“But the cover is still perfect for this book.
Its image accurately telegraphs a message about
the content of the volume. There’s something
missing in it, too. A Century of Women Car-
toonists leaves out a lot of women cartoonists.
“The cover hints at even more about its
book. If this is a book about women cartoonists,
why is the cover about women cartoon chårac-
ters? Because a little confusion reigns, that’s
why, And that, too, is an accurate reflection of
the content of the book.”
Then the review continues more or less as
you saw it in the Joumal #164. At the risk of
belaboring what ought, by now, to be obvious,
I saw the cover as emblematic of the content of
the book. The marching figures suggest the
crusading spirit of the feminist objective (res-
cuing women cartoonists from obscurity) —
somewhat militant, but, in this case, mostly
festive. Their lack of authenticity —the “some-
thing missing” — suggests the women cartoon-
ists who are not mentioned in your book. And
the use of women characters rather than women
cartoonists conveys a sense of confusion, pre-
cisely what I think your selection of cartoonists
and your definition of “comics” betray. You
imply that you had to be selective rather than
all-inclusi ve and that consequently you included
only comic book and comic strip cartoonists.
But—as I point out in my review —you didn’t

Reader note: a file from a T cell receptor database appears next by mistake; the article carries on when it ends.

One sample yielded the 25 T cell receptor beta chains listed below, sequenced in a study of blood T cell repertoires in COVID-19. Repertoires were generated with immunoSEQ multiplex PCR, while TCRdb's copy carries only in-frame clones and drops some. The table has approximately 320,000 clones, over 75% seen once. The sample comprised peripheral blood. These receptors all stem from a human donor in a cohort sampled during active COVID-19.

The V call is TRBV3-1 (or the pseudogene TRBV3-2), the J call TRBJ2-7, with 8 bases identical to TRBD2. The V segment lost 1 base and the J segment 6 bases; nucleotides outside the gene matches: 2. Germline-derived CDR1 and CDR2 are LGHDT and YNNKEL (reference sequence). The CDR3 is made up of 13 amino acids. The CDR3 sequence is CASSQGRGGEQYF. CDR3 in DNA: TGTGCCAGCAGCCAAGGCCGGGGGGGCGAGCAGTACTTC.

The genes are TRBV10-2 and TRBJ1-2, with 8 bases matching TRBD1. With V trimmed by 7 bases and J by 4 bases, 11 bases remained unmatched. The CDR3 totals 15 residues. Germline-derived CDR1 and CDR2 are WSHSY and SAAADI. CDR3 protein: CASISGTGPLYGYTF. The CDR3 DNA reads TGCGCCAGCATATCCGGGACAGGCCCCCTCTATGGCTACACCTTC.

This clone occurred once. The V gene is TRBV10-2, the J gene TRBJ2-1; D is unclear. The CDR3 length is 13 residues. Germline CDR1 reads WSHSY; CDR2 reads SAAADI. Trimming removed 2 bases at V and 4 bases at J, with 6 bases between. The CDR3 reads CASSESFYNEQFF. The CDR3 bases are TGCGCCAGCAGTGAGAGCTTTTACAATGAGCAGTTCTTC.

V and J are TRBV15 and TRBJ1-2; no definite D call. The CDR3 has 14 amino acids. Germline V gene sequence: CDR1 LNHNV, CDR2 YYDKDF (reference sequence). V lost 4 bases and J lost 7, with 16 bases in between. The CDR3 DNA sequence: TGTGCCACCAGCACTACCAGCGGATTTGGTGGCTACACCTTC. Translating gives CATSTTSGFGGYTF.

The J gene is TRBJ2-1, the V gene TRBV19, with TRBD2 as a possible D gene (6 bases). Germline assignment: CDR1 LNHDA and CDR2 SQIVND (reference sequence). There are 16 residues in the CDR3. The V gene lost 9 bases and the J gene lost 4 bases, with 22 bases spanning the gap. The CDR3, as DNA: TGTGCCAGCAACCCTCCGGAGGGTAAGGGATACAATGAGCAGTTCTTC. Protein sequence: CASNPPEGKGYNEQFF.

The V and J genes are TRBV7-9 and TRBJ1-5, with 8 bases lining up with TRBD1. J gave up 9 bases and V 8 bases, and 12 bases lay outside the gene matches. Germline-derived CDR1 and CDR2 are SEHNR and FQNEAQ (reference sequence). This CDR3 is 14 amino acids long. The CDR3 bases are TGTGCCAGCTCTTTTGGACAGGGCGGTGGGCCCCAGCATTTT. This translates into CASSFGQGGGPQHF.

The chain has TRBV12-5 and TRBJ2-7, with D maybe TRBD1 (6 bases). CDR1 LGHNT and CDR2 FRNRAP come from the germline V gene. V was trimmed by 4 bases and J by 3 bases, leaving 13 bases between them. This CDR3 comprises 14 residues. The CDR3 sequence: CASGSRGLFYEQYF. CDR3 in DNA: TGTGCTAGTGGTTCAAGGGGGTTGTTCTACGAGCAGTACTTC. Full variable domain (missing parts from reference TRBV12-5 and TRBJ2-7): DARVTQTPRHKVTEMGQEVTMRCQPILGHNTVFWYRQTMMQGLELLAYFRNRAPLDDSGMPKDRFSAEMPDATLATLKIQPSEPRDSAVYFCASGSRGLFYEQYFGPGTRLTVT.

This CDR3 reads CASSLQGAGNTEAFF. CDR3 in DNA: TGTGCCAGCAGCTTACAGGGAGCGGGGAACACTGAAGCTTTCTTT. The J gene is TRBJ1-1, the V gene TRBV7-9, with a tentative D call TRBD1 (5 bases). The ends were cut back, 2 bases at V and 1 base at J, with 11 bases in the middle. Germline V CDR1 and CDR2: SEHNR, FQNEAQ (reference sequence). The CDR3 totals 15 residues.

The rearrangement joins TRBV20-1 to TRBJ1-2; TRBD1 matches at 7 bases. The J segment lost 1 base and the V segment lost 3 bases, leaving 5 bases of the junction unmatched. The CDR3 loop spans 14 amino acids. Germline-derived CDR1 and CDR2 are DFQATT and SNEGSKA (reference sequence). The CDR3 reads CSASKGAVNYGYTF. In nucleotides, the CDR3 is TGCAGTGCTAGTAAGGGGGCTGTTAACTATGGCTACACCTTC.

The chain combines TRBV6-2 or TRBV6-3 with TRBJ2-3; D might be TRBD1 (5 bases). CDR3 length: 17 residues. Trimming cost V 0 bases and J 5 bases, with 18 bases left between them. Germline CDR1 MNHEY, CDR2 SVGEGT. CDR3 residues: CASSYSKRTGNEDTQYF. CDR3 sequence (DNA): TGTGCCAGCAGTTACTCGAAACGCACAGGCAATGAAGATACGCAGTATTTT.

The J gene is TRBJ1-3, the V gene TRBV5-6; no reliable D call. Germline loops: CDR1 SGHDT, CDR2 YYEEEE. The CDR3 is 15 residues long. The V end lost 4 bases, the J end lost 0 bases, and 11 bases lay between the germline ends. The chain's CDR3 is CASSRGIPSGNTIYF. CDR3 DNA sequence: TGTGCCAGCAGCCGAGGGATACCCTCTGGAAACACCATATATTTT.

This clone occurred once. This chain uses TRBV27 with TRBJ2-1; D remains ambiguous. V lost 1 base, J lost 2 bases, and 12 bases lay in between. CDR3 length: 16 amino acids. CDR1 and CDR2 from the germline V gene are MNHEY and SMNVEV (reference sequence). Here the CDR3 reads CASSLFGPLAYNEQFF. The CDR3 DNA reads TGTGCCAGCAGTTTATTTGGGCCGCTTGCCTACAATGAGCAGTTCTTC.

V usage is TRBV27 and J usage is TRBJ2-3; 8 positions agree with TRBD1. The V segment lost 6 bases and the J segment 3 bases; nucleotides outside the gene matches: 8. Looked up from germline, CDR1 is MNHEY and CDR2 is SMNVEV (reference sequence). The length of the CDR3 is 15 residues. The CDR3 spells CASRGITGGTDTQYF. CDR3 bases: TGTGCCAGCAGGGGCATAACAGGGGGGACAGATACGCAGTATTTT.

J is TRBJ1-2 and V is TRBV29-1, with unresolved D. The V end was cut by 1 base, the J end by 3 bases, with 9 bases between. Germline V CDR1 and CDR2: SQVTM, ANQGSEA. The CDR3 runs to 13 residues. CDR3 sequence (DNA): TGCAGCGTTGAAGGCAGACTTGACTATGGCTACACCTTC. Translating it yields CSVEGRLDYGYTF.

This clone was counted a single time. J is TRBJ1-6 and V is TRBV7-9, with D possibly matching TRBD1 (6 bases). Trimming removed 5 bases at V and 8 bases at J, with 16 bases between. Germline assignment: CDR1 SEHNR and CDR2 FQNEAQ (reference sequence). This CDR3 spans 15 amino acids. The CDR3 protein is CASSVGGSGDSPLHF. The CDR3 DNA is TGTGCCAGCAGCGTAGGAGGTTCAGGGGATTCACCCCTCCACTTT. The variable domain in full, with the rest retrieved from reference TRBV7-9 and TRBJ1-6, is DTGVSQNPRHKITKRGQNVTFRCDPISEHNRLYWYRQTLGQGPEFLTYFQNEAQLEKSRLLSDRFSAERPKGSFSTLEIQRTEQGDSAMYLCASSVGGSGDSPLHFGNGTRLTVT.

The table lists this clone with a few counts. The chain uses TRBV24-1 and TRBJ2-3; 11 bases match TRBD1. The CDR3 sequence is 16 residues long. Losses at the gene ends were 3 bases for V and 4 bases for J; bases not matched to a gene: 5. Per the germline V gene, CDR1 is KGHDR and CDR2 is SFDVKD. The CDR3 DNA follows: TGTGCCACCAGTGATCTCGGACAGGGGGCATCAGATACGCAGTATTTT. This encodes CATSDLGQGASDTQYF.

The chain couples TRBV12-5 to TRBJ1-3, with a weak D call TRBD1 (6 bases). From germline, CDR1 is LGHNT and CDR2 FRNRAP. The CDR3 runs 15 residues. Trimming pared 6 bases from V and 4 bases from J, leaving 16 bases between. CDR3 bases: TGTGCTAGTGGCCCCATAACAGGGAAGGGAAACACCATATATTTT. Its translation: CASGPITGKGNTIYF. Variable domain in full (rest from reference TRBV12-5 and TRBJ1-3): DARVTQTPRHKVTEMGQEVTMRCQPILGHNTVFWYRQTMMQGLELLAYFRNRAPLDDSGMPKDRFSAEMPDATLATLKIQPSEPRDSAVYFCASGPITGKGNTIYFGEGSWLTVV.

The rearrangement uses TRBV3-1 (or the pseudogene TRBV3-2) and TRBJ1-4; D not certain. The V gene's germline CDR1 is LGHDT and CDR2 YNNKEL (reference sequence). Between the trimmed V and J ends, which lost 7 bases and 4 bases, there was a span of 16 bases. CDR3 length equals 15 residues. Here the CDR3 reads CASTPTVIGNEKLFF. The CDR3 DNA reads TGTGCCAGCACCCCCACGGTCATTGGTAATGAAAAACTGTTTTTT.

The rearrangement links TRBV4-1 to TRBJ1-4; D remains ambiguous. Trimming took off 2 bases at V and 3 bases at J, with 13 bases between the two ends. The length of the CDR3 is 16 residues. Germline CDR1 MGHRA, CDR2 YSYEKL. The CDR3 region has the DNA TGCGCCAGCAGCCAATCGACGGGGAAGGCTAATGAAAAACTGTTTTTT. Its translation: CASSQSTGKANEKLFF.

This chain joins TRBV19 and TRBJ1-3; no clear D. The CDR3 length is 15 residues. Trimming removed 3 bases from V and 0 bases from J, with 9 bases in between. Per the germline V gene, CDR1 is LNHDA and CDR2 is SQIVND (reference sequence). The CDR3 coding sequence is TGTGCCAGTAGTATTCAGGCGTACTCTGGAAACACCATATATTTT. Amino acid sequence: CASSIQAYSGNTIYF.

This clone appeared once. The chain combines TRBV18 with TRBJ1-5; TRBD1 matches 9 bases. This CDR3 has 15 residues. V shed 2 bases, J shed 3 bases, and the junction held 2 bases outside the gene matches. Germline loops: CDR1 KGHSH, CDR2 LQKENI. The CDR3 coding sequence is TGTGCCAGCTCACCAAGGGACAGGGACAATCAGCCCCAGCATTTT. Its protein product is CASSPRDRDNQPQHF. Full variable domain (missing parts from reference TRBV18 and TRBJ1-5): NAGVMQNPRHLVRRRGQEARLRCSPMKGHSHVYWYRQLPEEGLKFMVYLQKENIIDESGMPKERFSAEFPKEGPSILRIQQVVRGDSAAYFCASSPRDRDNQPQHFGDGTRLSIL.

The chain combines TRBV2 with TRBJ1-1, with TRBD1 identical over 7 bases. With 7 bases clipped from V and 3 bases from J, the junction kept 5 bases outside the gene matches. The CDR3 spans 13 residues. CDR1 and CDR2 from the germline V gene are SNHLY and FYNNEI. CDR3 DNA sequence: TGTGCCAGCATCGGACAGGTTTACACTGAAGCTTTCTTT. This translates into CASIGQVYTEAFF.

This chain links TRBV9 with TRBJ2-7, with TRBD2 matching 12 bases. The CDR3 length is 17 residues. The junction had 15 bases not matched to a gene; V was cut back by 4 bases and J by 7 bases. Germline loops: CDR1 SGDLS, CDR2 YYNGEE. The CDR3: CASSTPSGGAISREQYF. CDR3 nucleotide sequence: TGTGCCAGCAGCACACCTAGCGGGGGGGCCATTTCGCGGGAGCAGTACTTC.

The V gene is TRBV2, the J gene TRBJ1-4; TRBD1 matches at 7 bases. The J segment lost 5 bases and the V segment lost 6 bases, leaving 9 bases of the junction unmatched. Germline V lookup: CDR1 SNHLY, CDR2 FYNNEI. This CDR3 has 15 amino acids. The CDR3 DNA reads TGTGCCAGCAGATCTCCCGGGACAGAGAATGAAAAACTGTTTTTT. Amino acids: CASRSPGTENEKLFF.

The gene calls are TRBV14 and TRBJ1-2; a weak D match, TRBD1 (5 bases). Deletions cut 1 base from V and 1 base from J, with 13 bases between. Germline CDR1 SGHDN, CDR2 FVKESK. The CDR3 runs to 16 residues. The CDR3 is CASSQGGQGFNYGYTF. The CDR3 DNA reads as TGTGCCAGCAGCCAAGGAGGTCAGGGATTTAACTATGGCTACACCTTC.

include all the “comics” cartoonists that you
could have included, and by concentrati ng upon
just that genre, you neglect some ofthe greatest
female names in the history of the medium, To
draw my attention to a comic strip by Alice
Harvey on page 56 of your book ignores the
criticism that your book passes over the most
significant part of her cartooning career, the
magazine cartoon part. And by passing it over,
you effectively dismiss it. That’s poor history.
You say that “none of the text in Century is
lifted verbatim from Women and the Comics,”
First, just to put this all in context, what I
said was: “Much of the history text is lifted,
sometimes verbatim, from the Robbins-
Yronwode volume.” “Sometimes verbatim”;
butnot always. And I didn’t say that takingyour
history from the earlier book was a bad thing. In
fact, I said (in the sentence following the one I
just quoted): “And for that reason, Century will
serve as an interim record about women car-
toonists until Women and the Comics can be
reissued in a revised and updated edition.”
Okay, then, where’s my evidence? Let me